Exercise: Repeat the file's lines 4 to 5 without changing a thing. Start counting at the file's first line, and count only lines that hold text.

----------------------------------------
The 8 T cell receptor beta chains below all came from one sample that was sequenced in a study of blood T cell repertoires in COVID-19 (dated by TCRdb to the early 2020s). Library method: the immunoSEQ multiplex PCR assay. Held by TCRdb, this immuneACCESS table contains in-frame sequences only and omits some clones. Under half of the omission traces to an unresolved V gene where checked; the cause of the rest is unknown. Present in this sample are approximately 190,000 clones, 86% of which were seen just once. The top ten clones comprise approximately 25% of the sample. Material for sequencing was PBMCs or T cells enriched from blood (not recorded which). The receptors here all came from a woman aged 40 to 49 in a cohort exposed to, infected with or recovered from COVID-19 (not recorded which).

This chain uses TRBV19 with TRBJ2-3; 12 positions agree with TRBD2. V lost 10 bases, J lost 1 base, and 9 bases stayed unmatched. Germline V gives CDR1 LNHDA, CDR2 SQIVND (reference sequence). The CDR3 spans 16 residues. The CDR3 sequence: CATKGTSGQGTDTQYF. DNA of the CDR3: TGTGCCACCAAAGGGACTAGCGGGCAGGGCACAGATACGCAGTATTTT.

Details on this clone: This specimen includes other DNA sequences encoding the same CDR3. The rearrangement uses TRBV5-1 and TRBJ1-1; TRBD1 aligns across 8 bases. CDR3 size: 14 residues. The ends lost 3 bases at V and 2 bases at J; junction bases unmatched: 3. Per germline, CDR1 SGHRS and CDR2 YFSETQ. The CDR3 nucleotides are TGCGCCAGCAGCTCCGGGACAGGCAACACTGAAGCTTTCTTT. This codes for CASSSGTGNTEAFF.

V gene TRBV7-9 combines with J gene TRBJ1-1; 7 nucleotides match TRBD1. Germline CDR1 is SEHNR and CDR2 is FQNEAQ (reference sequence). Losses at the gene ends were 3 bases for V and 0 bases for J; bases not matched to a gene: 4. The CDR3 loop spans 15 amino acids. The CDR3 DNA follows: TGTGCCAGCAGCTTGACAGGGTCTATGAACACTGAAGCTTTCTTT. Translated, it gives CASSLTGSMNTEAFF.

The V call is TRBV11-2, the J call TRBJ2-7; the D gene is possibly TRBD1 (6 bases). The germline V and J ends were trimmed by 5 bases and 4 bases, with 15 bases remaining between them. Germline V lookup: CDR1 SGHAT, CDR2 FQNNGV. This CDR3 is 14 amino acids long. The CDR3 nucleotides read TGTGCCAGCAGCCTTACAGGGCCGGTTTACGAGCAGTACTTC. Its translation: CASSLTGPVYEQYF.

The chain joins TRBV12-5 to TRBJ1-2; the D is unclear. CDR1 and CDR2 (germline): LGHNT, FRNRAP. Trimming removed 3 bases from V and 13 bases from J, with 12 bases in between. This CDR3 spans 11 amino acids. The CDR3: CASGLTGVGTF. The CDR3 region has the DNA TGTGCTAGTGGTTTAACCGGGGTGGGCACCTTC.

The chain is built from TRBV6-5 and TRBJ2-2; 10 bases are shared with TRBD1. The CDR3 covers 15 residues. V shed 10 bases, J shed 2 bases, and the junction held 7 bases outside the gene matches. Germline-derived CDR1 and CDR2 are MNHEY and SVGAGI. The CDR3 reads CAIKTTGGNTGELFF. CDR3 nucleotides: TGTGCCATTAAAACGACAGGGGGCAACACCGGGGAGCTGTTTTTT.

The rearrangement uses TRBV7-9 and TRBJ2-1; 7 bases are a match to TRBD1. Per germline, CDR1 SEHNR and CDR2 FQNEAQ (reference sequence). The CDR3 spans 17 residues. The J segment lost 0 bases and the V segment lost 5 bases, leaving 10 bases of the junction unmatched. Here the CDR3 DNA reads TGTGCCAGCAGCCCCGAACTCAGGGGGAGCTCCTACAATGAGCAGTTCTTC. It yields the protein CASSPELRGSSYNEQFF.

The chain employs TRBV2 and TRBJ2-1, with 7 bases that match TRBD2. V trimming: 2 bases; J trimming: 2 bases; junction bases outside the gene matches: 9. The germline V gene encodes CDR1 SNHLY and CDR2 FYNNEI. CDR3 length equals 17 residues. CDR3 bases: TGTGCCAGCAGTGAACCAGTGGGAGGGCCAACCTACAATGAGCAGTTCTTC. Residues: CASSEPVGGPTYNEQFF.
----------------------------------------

V gene TRBV7-9 combines with J gene TRBJ1-1; 7 nucleotides match TRBD1. Germline CDR1 is SEHNR and CDR2 is FQNEAQ (reference sequence). Losses at the gene ends were 3 bases for V and 0 bases for J; bases not matched to a gene: 4. The CDR3 loop spans 15 amino acids. The CDR3 DNA follows: TGTGCCAGCAGCTTGACAGGGTCTATGAACACTGAAGCTTTCTTT. Translated, it gives CASSLTGSMNTEAFF.

The V call is TRBV11-2, the J call TRBJ2-7; the D gene is possibly TRBD1 (6 bases). The germline V and J ends were trimmed by 5 bases and 4 bases, with 15 bases remaining between them. Germline V lookup: CDR1 SGHAT, CDR2 FQNNGV. This CDR3 is 14 amino acids long. The CDR3 nucleotides read TGTGCCAGCAGCCTTACAGGGCCGGTTTACGAGCAGTACTTC. Its translation: CASSLTGPVYEQYF.